In a world where God is not there (or, at the very least, is not talking plainly), the two things that redeem existence from being a very, very large mistake are just two things:
By morality I mean loving at least some other humans beside the narrow shrew of your own isolated self—being in solidarity with them—and by aesthetics I mean beauty, nature, art, blogging, science, architecture, math, cooking, photography, literature, music, poetry, drama, film etc.
I thus find Friedrich Nietzsche’s radical atheism and skepticism, though affirming aesthetic quests, unsatisfying insomuch as he removes solidarity, compassion, and love from the human equation and replaces them with the will to power. The post-9-11 New Atheists (like PZ Myers and Sam Harris) are certainly better on human solidarity, but they are also intellectually top-heavy on science (too often to the detriment of other elements of beauty, especially literary beauty). And they frequently harbor a naive optimism that I find grating. Albert Camus, on the other hand, seems to me to get the balance right: his philosophy retains affirmations of solidarity that are combined with aesthetic longing and a sense of the tragic.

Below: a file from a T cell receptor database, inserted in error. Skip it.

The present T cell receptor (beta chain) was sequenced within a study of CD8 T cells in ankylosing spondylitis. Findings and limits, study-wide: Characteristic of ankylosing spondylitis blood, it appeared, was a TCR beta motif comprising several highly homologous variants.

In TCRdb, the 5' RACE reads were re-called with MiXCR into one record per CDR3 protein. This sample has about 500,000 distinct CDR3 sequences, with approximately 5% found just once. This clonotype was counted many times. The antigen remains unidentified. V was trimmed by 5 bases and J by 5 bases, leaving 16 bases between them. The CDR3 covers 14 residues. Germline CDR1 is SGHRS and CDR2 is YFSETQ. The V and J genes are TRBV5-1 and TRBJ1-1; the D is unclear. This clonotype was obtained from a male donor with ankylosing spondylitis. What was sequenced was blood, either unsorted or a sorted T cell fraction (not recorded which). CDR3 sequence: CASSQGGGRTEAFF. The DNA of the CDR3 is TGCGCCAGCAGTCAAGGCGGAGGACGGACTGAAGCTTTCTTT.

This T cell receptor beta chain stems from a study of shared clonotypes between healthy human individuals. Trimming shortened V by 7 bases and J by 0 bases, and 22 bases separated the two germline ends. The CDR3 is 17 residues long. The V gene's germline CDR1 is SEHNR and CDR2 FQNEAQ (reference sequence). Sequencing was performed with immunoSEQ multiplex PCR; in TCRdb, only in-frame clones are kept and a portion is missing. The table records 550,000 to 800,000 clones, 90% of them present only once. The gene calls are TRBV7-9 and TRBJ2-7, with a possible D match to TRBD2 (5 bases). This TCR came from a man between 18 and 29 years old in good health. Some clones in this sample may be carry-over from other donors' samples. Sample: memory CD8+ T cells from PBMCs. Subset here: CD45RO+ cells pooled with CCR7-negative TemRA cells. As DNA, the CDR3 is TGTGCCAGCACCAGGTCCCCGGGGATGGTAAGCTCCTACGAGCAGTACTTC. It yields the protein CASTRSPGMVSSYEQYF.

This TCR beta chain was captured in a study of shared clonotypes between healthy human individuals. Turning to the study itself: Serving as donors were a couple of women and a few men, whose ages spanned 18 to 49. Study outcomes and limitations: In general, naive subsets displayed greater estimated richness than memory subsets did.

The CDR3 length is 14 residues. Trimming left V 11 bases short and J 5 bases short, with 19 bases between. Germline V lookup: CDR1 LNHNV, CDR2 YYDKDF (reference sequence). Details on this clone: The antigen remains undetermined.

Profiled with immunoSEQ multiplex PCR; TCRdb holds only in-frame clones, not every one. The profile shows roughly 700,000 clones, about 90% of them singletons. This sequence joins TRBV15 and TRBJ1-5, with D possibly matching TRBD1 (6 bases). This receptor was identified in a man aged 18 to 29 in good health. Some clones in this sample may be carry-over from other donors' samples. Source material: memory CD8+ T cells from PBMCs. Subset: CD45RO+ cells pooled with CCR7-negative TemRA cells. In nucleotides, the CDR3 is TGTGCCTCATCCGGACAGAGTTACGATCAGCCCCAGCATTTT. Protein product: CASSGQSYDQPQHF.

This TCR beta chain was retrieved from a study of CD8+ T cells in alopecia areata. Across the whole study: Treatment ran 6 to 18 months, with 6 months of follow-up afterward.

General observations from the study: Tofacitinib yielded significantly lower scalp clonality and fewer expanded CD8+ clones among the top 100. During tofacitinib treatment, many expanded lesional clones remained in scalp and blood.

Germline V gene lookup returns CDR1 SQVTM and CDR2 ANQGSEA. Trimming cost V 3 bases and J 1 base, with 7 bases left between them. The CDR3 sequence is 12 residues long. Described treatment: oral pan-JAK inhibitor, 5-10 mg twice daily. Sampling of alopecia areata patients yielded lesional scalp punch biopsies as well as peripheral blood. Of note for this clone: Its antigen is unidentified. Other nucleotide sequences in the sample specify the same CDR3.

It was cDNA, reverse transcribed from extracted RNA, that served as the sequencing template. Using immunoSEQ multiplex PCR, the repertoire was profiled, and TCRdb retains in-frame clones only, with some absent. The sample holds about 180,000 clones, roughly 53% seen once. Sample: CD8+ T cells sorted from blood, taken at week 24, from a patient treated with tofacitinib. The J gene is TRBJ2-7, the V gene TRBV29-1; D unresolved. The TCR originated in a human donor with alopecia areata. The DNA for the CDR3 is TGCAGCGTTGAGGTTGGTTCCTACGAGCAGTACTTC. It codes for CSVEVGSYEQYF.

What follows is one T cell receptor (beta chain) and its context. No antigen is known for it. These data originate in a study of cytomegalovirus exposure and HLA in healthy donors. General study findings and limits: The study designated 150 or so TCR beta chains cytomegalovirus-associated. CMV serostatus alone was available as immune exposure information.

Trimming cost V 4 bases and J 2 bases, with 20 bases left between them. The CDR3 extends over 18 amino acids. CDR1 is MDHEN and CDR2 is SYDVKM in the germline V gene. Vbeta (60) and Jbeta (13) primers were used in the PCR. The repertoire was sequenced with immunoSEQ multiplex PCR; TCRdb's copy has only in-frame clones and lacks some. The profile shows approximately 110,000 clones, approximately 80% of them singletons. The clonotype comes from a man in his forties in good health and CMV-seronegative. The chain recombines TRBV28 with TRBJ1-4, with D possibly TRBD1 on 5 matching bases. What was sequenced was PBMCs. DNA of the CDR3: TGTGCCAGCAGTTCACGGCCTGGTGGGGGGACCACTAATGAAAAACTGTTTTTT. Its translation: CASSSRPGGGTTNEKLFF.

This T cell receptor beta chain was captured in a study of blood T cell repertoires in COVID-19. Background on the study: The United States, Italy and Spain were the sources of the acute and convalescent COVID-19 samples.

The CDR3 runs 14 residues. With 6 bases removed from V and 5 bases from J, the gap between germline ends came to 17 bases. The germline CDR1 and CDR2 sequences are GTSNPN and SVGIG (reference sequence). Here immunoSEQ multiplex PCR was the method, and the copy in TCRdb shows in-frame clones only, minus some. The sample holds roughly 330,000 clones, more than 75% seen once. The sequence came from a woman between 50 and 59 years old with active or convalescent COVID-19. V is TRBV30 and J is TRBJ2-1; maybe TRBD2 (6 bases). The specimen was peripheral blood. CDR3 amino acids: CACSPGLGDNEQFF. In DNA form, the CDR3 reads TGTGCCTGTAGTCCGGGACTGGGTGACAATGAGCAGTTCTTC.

And yet Camus seems a bit indifferent to science, and so he is not really (at least to my mind) the ideal doubter or unbeliever either. This brings me to Thomas Jefferson. He was a moralist philosopher cum scientist cum aesthete, and for this rounded and interesting character, I would give Jefferson my mythical Doubting Thomas Award. (And it’s kind of nice to think that a Doubting Thomas Award would go to somebody named Thomas).
In terms of nonmortals, of course, I like Prometheus, for he not only rebelled against Zeus, but loved mankind (stealing fire from heaven, and so bringing us techne and the arts).
In a world without God, who is your heroic ideal (mortal or mythic)?